History. Legacy. Playoffs. None of it was on the minds of South Pittsburg’s 1969 football team.
“We were just playing football, and trying to get through each week,” said Donald Blansett, who started at both fullback and linebacker for that history-making Pirates squad. “We were in the Sequatchie Valley Conference, and about three teams out of the Valley that year were really quality teams.
“We only played nine games, and you got 10 points in the ratings system for every game you won. If we had lost one game, we would’ve been out of the playoffs.”
Instead, the Pirates never lost. They barely ever got scored upon.
And they carved up the competition in Tennessee’s Class A division throughout that historic ’69 season that marked the debut of a widespread, classification-based playoffs format in Tennessee. Four teams in each of three classes were selected for the playoffs, making it a two-round event.
They punctuated the season with a 28-6 win against Oneida in the semifinals and blasted Tennessee Preparatory School in Nashville, 26-6, for the championship.
“It was a pretty big deal back then, but I never would have thought it would still be talked about 50 years later,” said former South Pittsburg All-State tailback Jimmy Wigfall, the central star of that Pirates squad. “It’s hard to imagine a game 50 years ago is still being talked about.
“We had high expectations beginning that season, but what really happened was computers and stuff had just come into play; I think the University of Tennessee was giving predictions through its computer systems. They said this team from the city (TPS) was gonna beat up on this little small school from South Pittsburg, and we just weren’t having it.”
That transcendent South Pittsburg team also holds another historical footnote in Tennessee’s annals: it might be the only school ever to win a state championship wearing another team’s jerseys.
Come again? Back then, schools had a single set of uniforms. Since both South Pittsburg and TPS had dark jerseys, and TPS was deemed the home team, the Pirates borrowed the white jerseys of neutral-site host Nashville Overton as Don Grider’s squad captured the crown. It was the first season for Grider at the helm of the Pirate program, who was inducted into the TSSAA Hall of Fame in 2010.
“We only had black jerseys with orange numbers, and the referee comes in and tells Coach Grider, ‘You’re the visiting team, you gotta wear light colors.’ We didn’t have anything else,” Blansett said. “We were in Overton’s dressing room and they said, ‘Coach, you can wear ours.’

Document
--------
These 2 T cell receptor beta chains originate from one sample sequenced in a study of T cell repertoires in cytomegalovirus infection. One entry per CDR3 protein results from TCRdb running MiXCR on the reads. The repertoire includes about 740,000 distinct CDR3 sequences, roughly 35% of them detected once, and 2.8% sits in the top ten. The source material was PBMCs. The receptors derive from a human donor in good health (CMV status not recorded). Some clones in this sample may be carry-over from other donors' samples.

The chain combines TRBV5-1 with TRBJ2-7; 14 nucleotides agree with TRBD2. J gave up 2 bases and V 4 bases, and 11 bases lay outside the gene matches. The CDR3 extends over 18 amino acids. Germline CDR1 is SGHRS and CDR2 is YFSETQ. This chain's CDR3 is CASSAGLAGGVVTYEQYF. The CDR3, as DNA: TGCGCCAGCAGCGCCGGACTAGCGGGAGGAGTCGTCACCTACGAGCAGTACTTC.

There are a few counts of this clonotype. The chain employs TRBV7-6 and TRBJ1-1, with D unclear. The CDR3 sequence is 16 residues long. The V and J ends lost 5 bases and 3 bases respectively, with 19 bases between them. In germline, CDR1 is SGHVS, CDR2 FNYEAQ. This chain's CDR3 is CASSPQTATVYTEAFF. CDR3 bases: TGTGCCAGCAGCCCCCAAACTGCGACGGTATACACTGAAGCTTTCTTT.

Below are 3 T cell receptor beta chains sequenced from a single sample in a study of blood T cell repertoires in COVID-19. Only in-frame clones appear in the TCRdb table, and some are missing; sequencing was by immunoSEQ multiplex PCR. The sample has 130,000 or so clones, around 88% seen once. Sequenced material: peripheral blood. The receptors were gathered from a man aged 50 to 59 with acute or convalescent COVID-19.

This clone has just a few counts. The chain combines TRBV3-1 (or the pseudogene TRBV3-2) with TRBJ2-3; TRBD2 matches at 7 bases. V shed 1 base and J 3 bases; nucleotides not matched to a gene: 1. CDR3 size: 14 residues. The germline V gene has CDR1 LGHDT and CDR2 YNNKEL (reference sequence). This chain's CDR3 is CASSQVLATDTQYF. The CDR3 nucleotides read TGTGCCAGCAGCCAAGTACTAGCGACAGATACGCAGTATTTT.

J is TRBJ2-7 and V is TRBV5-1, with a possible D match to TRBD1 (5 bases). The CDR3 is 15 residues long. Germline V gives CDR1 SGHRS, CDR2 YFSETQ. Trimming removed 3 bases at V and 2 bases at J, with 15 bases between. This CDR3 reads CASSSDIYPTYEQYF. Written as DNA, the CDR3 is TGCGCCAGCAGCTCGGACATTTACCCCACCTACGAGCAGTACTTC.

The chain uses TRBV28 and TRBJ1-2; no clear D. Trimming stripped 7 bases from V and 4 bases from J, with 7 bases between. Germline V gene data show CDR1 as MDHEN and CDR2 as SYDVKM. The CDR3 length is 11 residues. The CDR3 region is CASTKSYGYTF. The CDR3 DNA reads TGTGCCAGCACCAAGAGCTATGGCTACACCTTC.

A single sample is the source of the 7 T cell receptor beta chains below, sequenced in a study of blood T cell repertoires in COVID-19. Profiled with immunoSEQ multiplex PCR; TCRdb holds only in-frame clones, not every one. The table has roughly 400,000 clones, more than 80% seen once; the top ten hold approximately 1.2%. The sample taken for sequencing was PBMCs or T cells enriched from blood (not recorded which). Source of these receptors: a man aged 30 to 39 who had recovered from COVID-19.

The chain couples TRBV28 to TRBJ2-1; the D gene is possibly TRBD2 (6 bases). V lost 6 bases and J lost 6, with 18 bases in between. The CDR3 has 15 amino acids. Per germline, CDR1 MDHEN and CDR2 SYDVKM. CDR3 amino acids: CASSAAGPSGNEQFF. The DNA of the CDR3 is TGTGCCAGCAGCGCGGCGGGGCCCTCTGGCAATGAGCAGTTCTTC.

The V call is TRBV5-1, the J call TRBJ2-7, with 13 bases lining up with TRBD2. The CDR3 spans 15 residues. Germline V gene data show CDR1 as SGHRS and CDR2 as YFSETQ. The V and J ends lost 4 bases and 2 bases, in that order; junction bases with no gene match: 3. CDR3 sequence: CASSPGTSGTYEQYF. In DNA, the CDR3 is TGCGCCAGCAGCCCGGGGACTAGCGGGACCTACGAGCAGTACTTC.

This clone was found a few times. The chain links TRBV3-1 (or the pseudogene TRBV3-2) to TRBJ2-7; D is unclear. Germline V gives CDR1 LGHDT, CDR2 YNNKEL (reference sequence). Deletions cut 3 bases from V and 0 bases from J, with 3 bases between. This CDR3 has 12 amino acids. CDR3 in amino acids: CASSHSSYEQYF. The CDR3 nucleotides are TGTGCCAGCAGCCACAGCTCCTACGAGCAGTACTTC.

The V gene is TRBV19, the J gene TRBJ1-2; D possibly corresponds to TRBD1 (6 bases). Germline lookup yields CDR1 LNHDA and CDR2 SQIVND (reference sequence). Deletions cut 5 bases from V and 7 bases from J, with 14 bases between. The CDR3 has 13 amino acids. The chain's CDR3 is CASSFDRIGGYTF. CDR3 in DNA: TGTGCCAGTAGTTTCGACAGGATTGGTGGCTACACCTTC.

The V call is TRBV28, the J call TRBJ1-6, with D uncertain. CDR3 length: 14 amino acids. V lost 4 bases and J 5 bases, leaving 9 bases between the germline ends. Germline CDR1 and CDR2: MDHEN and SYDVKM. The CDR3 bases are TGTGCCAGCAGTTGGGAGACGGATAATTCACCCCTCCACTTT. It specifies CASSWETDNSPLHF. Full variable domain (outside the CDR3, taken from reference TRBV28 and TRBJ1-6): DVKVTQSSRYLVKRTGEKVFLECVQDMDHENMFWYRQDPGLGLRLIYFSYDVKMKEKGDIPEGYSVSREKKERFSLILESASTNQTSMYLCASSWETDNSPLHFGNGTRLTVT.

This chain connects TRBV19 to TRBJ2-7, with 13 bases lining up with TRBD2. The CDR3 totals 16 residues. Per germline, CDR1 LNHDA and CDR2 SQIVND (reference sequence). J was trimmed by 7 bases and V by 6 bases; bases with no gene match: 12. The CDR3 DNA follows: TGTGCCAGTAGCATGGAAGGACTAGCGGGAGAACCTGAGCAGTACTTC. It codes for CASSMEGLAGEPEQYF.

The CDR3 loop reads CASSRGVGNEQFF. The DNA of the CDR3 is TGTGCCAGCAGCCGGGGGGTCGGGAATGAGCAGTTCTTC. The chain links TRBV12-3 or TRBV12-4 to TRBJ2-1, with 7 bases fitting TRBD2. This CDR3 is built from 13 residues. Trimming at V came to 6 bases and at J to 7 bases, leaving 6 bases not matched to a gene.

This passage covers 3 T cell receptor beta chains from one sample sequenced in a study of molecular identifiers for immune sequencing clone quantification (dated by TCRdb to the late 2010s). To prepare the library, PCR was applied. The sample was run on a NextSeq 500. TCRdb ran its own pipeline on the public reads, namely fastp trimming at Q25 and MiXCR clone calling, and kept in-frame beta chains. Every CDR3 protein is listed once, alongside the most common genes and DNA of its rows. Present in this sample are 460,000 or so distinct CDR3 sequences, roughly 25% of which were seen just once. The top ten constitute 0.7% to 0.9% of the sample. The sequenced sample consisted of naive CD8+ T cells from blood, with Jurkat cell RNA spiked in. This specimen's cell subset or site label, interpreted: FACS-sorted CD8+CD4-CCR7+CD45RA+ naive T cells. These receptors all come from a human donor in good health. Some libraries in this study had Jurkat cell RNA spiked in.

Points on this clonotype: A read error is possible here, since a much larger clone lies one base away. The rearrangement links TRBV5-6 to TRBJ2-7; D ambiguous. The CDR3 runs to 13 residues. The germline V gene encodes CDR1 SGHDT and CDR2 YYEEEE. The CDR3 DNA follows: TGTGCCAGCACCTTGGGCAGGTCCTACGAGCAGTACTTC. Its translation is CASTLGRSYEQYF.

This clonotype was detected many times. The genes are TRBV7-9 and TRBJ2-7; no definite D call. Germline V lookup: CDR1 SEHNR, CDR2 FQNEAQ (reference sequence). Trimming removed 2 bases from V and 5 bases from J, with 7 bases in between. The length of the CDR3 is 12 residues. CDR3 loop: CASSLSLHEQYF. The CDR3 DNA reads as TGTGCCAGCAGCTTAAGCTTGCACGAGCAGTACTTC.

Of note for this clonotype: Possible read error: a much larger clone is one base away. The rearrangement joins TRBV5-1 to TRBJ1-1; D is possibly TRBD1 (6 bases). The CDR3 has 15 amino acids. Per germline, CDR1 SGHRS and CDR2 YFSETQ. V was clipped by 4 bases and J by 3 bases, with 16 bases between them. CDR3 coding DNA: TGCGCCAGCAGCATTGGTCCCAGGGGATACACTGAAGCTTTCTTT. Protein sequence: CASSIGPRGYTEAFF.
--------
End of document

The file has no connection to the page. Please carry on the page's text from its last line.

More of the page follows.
“So we came out with white jerseys with black and red stripes. And our fans thought they were at the wrong game because we didn’t come out in our jerseys.”
Wigfall quickly set straight the waters the Pirates would navigate that night. He uncorked a long run on his first carry, but he was ruled to have stepped out of bounds. No matter. His next attempt went for a touchdown, part of a 2,100-yard, 28-touchdown campaign for the eventual Austin Peay signee.
“He was about 5-7, 5-8 and weighed about 140 pounds,” Blansett said of Wigfall, “and it was like trying to hem a deer up in a room. You couldn’t get your hands on him; he could go sideways as fast as he could go forward. He played a lot bigger than 140 pounds.”
That first title game still plays plenty big around South Pittsburg, too. The Pirates now are perennial title contenders and garner mention alongside the likes of Alcoa, Brentwood Academy and Maryville for programs in Tennessee with state championship pedigrees.
“I am very proud of it. We’ve got a lot of tradition here,” Wigfall said. “You can go down on Friday nights during football season and see that these kids aren't just out there for the heck of it. They take a lot of pride in wearing that uniform for South Pittsburg. A lot of these kids, they start playing together when they’re 6-7 years old and most play together till they graduate. It’s a good system of getting kids into the high school program and just unbelievable how many good ballplayers have played in this little small town of 3,000 people.”